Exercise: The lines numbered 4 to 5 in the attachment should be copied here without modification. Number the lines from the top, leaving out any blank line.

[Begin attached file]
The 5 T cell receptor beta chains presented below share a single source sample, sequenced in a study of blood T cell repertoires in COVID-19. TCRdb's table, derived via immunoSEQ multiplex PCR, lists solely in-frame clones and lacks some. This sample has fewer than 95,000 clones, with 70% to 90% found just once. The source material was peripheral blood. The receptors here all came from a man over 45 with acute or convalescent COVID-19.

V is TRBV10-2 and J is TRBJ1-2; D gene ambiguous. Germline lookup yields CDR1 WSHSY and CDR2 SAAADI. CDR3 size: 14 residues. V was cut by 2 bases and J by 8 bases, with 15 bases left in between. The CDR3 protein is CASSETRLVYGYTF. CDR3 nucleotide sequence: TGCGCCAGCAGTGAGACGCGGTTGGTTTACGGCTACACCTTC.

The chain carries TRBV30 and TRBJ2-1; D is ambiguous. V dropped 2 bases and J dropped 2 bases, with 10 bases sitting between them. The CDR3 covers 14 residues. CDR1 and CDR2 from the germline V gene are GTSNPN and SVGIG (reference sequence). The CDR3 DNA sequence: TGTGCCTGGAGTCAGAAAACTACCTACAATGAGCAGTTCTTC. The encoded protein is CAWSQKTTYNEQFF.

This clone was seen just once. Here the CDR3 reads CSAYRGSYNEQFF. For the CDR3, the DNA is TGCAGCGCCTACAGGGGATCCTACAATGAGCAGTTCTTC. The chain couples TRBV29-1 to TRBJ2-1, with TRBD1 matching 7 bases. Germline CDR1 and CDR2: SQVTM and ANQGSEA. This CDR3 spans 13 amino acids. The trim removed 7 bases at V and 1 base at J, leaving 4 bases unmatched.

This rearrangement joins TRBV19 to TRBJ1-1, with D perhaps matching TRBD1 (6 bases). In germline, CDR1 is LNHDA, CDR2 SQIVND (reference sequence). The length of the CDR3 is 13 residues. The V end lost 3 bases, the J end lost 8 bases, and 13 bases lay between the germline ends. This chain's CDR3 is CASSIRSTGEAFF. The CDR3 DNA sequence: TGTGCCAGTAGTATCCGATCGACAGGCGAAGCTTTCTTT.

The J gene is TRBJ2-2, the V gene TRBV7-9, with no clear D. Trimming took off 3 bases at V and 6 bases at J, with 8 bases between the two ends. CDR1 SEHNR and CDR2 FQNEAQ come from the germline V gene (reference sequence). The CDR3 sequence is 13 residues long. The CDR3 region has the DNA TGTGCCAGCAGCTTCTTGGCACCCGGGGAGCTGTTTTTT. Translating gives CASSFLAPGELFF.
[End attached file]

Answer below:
This clone was seen just once. Here the CDR3 reads CSAYRGSYNEQFF. For the CDR3, the DNA is TGCAGCGCCTACAGGGGATCCTACAATGAGCAGTTCTTC. The chain couples TRBV29-1 to TRBJ2-1, with TRBD1 matching 7 bases. Germline CDR1 and CDR2: SQVTM and ANQGSEA. This CDR3 spans 13 amino acids. The trim removed 7 bases at V and 1 base at J, leaving 4 bases unmatched.

This rearrangement joins TRBV19 to TRBJ1-1, with D perhaps matching TRBD1 (6 bases). In germline, CDR1 is LNHDA, CDR2 SQIVND (reference sequence). The length of the CDR3 is 13 residues. The V end lost 3 bases, the J end lost 8 bases, and 13 bases lay between the germline ends. This chain's CDR3 is CASSIRSTGEAFF. The CDR3 DNA sequence: TGTGCCAGTAGTATCCGATCGACAGGCGAAGCTTTCTTT.